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Top honours for Greencastle Coast Guard 30.10.08

by Damian Dowds, Inishowen Independent

FIVE members of the Greencastle Coast Guard Unit were last week honoured for 20 years of service. Area officer Charlie Cavanagh, deputy area officer Michael Doherty, and Paddy Gillespie, Michael McLaughlin and Brian Thompson were honoured by their colleagues at a ceremony at the station house on Thursday.
All five men joined the Coast Guard service within weeks of one another in September 1988.
“A Glengad man called Liam Doherty was lost at sea in 1986 and his death highlighted the lack of equipment and facilities available to the local coastguard volunteers at the time,” Charlie Cavanagh recalled last week. Greencastle’s Coast Guard tradition stretches back to the mid-1800s, but the equipment available in the mid-1980s dated back to what the British handed over after partition in 1922.
“We’ve been lucky with the quality of the volunteers we’ve got locally,” Cavanagh says. “It’s a big commitment from the volunteers and their families. Not alone do they have to respond when their pager goes off, but there’s lots of maintenance and training too.
Paying tribute to his long serving colleagues, Cavanagh said: “In the 20 years that the five of us have been volunteering with the Coast Guard, we’ve never exchanged a cross word, which must be some kind of record.”
“We’re also very grateful to the community for the support they’ve given us. We simply wouldn’t be in the position we’re in, were it not for the support from the people of Inishowen.”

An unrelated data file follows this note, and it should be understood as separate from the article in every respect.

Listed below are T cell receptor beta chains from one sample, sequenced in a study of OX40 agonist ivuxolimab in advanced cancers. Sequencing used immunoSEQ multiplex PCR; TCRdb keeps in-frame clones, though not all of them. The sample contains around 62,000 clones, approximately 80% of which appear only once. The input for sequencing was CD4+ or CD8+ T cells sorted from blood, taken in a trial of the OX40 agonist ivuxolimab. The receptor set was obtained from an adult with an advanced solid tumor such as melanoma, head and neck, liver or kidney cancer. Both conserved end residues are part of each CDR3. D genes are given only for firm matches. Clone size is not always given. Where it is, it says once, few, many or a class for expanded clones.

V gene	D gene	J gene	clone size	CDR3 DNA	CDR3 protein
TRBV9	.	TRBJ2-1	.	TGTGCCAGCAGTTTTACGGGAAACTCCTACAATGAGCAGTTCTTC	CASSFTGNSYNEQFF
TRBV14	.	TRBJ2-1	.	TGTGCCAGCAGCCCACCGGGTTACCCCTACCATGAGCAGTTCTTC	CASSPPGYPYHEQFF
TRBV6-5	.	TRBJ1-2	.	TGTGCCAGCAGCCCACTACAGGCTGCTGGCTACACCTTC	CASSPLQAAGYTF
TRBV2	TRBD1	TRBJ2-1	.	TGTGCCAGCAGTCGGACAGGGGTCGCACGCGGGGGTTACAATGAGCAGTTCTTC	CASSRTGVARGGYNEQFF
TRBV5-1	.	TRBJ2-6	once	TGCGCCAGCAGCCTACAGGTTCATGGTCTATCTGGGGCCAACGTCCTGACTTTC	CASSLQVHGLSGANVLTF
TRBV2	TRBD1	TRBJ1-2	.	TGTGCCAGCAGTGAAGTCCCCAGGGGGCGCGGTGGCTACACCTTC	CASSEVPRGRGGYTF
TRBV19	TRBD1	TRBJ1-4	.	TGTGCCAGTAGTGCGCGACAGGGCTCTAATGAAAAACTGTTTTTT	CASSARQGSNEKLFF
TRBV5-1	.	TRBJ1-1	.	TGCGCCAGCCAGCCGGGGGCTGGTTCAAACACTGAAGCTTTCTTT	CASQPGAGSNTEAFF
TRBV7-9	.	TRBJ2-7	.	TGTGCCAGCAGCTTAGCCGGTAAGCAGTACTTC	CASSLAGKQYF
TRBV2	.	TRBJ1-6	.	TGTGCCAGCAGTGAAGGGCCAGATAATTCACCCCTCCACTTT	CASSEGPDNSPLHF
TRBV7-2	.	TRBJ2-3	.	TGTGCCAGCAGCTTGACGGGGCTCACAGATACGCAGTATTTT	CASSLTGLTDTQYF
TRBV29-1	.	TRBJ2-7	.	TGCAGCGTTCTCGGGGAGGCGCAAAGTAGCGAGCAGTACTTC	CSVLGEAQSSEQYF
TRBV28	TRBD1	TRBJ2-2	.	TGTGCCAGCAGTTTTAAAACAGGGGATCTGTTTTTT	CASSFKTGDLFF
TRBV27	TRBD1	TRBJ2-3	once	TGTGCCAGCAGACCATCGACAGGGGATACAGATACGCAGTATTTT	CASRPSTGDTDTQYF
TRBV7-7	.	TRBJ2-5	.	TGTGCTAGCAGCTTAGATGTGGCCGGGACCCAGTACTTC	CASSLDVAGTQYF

Since the reorganisation and influx of new volunteers in the mid-1980s, the Greencastle unit has gone from strength to strength, taking a lead role in developing new technologies, techniques and training used throughout the Coast Guard service.
“We’re now as well trained and equipped as any such group anywhere in the world,” Cavanagh reckons. Indeed a group of Irish Coast Guard volunteers, including Cavanagh and Mick McGarry from the Malin Head Coast Guard, competed in the international SARSCENE games in Newfoundland, Canada, last week and acquitted themselves particularly well against their full-time competitors, claiming the bronze medal third placed finish.
Indeed, after completing the competition the Irish team participated in a search for a man who was missing in a vast wooded are of Newfoundland for more than 24 hours. The man was eventually located, leading Cavanagh to quip that he and his colleagues had made history by conducting the Irish Coast Guard’s most westerly search.
Twenty years service brings with it its fair share of tragedy. “While we’ve been involved in numerous successful missions, the search for the Carrickatine always sticks out,” Cavanagh said. “The search ran from 15 November 1995 until the following February and was round the clock for the first seven days. Knowing the men that were lost made it all the harder, and it’s still a mystery as to what happened that vessel.”
As well as the successful missions, Greencastle Coast Guard also initiated cross-border links long before it was fashionable or commonplace to do so, becoming the first unit of the Irish Coast Guard to conduct a joint operation with their Northern counterparts at Rathlin Island in 1989.
“We hosted a number of major events throughout the 1990s, and we developed a new, cross-border joint search and rescue competition in 2004.”
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